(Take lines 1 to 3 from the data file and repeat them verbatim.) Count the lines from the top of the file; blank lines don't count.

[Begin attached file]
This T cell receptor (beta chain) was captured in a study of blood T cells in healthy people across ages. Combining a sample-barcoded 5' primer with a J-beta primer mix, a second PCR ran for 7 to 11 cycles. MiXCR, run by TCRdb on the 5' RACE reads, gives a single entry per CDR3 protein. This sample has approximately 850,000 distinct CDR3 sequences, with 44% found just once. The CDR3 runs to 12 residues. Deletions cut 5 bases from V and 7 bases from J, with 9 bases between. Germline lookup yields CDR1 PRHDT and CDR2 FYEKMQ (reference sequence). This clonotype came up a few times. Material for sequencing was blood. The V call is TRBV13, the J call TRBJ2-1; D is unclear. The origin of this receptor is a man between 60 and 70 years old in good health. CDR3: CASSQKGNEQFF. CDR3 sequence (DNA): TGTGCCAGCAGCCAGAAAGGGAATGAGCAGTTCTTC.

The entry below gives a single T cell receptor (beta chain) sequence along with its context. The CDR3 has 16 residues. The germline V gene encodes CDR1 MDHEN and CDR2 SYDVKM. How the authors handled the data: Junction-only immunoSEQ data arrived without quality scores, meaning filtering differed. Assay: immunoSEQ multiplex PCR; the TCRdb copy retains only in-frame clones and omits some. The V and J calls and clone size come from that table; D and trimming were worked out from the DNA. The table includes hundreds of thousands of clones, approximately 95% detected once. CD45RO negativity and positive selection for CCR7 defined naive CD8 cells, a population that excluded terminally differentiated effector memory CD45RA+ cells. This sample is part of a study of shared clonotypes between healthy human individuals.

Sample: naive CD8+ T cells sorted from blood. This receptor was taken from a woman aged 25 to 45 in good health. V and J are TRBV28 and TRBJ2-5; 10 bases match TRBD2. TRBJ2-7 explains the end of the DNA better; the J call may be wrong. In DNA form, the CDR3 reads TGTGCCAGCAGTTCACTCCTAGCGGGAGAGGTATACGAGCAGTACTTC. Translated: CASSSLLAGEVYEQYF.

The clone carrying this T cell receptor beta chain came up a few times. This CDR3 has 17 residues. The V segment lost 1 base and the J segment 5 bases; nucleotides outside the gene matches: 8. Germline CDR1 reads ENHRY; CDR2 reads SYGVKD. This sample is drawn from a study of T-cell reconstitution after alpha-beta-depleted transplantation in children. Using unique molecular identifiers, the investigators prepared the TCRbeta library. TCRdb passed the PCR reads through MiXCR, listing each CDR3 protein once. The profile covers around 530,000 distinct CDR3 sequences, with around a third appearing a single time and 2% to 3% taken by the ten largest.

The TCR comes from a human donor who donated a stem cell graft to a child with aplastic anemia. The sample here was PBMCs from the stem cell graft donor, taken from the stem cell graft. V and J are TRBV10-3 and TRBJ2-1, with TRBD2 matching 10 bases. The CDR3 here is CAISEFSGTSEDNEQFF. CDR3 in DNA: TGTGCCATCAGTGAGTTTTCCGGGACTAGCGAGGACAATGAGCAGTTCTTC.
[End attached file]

This T cell receptor (beta chain) was captured in a study of blood T cells in healthy people across ages. Combining a sample-barcoded 5' primer with a J-beta primer mix, a second PCR ran for 7 to 11 cycles. MiXCR, run by TCRdb on the 5' RACE reads, gives a single entry per CDR3 protein. This sample has approximately 850,000 distinct CDR3 sequences, with 44% found just once. The CDR3 runs to 12 residues. Deletions cut 5 bases from V and 7 bases from J, with 9 bases between. Germline lookup yields CDR1 PRHDT and CDR2 FYEKMQ (reference sequence). This clonotype came up a few times. Material for sequencing was blood. The V call is TRBV13, the J call TRBJ2-1; D is unclear. The origin of this receptor is a man between 60 and 70 years old in good health. CDR3: CASSQKGNEQFF. CDR3 sequence (DNA): TGTGCCAGCAGCCAGAAAGGGAATGAGCAGTTCTTC.

The entry below gives a single T cell receptor (beta chain) sequence along with its context. The CDR3 has 16 residues. The germline V gene encodes CDR1 MDHEN and CDR2 SYDVKM. How the authors handled the data: Junction-only immunoSEQ data arrived without quality scores, meaning filtering differed. Assay: immunoSEQ multiplex PCR; the TCRdb copy retains only in-frame clones and omits some. The V and J calls and clone size come from that table; D and trimming were worked out from the DNA. The table includes hundreds of thousands of clones, approximately 95% detected once. CD45RO negativity and positive selection for CCR7 defined naive CD8 cells, a population that excluded terminally differentiated effector memory CD45RA+ cells. This sample is part of a study of shared clonotypes between healthy human individuals.

Sample: naive CD8+ T cells sorted from blood. This receptor was taken from a woman aged 25 to 45 in good health. V and J are TRBV28 and TRBJ2-5; 10 bases match TRBD2. TRBJ2-7 explains the end of the DNA better; the J call may be wrong. In DNA form, the CDR3 reads TGTGCCAGCAGTTCACTCCTAGCGGGAGAGGTATACGAGCAGTACTTC. Translated: CASSSLLAGEVYEQYF.